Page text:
Built Environmental Designs in Promoting Pedestrian Safety
AbstractThis study examined two-level (road environments and census tracts) built environments related to the probability of severe injury for pedestrians. In total, 1407 pedestrian–vehicle crashes (years 2008–2012) were identified from 140 census tracts in the city of Austin. Two multilevel models were applied to examine pedestrian injury severity by using level-1 factors (individual characteristics, road environments, and area characteristics around the crash location) and level-2 factors (characteristics of census tracts). The results demonstrated the importance of using the multi-level model to avoid the biased results from employing the single-level model. This study showed that the likelihood of being severely injured or killed decreased when vehicles turned left, when crashes occurred at intersections, when there were traffic control devices at the crash location, and when crashes occurred during inclement weather conditions. Areas with higher sidewalk densities and higher percentage of commercial uses were negative correlates, while population density was a positive predictor. Pedestrian injury severity has been and will continue to be an important topic for the fields of public health. Future safety programs should focus on providing connected sidewalks and on populated areas. View Full-Text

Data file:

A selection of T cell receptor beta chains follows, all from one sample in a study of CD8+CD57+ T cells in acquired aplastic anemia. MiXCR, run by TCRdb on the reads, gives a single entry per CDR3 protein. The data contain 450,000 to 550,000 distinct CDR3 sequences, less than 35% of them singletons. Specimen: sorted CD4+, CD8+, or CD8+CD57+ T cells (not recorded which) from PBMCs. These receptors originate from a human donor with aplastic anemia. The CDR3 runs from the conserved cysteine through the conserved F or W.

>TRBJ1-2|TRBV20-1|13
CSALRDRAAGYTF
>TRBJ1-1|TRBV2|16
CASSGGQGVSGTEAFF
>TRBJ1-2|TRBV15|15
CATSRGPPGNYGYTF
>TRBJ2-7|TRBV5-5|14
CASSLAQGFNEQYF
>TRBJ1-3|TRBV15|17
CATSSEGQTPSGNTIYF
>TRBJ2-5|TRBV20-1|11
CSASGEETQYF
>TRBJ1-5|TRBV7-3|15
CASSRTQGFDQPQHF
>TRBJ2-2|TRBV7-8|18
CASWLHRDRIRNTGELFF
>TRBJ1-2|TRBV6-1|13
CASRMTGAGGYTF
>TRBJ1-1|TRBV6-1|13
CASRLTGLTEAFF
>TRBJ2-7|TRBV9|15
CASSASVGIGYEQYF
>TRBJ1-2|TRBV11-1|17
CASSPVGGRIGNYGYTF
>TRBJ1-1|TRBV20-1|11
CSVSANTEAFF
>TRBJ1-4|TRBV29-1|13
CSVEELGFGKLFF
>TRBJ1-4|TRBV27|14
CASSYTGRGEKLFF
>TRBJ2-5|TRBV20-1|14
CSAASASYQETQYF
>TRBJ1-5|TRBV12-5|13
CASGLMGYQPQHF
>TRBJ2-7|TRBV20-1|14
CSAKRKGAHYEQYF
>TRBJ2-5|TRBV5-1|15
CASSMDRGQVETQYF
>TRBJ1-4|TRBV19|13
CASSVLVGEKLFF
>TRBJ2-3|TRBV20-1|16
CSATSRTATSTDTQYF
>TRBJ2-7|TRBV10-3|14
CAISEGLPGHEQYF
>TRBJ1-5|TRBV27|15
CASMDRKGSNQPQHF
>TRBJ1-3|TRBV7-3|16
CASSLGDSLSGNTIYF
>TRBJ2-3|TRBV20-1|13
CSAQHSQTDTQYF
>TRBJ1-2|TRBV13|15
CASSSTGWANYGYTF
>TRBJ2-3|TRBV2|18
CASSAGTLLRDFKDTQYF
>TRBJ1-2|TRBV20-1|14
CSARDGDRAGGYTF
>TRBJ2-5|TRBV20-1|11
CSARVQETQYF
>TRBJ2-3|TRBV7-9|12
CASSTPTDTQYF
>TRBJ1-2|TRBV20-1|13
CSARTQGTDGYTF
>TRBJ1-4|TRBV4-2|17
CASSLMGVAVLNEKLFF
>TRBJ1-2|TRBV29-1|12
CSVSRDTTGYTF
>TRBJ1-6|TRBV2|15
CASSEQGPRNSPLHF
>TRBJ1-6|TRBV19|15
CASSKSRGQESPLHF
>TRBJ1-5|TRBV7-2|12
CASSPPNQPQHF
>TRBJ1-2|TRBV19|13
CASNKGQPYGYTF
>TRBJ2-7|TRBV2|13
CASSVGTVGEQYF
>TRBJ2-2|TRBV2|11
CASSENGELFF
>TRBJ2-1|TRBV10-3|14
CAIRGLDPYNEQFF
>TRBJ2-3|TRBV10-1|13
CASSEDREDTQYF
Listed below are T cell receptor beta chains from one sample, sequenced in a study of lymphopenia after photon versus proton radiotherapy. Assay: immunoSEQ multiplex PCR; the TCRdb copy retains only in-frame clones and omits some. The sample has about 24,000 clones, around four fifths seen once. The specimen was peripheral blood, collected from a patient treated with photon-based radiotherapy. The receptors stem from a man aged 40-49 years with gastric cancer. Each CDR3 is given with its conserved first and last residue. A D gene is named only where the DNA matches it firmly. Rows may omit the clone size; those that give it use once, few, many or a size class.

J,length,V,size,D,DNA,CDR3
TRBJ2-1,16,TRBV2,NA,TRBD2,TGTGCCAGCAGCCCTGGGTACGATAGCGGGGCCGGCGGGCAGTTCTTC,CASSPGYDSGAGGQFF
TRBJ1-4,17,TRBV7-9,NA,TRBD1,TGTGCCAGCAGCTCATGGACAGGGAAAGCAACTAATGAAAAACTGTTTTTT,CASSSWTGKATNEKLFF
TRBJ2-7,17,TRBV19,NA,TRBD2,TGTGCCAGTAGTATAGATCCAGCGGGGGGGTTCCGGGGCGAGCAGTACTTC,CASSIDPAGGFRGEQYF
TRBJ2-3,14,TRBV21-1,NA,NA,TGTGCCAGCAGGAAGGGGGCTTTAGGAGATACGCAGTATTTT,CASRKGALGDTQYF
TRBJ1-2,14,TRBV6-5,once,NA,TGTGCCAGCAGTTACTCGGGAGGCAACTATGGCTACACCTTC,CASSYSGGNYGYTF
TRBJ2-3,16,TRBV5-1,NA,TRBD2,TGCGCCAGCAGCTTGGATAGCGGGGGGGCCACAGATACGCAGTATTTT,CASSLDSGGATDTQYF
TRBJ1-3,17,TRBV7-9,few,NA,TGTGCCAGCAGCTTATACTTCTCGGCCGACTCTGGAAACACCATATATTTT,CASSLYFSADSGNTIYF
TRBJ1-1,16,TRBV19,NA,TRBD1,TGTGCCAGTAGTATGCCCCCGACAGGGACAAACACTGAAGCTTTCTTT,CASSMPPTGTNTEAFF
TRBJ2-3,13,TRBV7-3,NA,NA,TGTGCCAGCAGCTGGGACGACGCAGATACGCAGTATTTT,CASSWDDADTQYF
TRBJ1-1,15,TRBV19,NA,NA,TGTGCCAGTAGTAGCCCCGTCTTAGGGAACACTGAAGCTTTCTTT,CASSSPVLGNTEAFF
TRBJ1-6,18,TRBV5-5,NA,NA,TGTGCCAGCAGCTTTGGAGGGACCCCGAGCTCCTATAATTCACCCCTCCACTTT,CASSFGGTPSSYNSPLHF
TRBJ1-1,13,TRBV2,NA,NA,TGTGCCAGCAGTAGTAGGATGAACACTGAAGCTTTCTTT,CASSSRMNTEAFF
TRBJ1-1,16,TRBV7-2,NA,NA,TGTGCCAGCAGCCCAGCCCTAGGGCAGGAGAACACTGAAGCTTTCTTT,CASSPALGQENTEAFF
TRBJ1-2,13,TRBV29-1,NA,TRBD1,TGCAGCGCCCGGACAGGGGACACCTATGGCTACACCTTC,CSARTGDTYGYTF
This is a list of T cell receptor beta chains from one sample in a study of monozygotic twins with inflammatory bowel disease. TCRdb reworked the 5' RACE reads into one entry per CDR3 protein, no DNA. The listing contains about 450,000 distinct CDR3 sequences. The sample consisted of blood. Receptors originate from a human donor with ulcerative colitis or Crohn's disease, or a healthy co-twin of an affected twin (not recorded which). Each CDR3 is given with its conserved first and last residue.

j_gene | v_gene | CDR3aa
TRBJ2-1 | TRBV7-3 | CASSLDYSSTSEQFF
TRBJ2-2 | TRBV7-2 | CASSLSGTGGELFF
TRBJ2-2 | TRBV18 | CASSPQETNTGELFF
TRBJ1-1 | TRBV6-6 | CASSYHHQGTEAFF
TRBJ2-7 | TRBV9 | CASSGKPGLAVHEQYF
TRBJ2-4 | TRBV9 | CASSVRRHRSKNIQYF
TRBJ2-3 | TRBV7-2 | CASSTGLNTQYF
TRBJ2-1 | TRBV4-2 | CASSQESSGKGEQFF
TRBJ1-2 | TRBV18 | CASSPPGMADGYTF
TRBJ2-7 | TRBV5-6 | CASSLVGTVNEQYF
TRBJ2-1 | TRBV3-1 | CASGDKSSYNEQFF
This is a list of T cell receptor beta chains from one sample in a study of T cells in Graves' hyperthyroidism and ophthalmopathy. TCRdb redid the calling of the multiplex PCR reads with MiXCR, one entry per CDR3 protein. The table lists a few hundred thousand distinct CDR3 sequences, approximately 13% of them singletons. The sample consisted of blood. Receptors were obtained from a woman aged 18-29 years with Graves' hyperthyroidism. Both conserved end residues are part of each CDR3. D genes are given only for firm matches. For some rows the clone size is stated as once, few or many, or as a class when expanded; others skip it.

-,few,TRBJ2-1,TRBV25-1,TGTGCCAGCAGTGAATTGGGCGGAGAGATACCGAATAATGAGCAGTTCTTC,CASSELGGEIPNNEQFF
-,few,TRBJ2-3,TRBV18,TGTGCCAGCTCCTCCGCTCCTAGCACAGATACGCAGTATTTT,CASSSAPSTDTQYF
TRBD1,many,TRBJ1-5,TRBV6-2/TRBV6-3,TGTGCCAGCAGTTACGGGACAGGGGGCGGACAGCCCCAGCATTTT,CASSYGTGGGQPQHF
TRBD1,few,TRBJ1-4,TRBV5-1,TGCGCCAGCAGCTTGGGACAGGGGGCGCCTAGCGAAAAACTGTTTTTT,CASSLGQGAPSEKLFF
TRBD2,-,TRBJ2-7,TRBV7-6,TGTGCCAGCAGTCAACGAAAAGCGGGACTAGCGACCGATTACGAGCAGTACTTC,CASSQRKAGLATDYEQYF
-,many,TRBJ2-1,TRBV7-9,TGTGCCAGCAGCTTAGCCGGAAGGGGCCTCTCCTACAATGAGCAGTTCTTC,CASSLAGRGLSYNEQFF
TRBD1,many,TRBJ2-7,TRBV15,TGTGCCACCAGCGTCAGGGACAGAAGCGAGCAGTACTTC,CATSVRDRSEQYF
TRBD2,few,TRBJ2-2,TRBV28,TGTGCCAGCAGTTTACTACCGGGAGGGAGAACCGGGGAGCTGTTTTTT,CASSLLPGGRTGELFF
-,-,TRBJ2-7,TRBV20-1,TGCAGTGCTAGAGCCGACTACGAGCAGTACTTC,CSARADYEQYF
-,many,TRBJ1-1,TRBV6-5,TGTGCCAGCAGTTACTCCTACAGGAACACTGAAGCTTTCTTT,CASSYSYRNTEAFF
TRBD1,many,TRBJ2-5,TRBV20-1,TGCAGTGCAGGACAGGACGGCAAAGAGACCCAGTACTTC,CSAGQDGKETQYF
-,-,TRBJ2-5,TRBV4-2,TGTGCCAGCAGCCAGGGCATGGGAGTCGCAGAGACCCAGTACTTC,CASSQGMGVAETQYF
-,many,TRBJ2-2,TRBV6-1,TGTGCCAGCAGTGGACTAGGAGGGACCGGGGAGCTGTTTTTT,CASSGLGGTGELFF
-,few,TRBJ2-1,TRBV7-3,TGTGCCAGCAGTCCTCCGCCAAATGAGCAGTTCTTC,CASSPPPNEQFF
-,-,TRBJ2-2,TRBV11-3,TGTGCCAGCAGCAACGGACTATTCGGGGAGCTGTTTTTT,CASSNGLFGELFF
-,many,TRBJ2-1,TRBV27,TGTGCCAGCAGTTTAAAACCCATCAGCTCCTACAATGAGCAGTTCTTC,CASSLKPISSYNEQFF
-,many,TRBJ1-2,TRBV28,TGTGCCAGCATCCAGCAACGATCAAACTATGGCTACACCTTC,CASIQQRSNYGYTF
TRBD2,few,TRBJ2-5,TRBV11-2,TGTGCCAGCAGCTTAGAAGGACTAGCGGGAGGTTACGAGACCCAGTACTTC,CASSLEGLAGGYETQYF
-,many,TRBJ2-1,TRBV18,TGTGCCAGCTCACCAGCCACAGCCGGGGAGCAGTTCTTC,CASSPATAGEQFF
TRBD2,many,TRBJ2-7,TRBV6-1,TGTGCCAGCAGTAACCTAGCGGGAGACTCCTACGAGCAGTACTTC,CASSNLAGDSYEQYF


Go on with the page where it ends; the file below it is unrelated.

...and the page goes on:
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Yu, C.-Y. Built Environmental Designs in Promoting Pedestrian Safety. Sustainability 2015, 7, 9444-9460.
Yu C-Y. Built Environmental Designs in Promoting Pedestrian Safety. Sustainability. 2015; 7(7):9444-9460.Chicago/Turabian Style
Yu, Chia-Yuan. 2015. "Built Environmental Designs in Promoting Pedestrian Safety." Sustainability 7, no. 7: 9444-9460.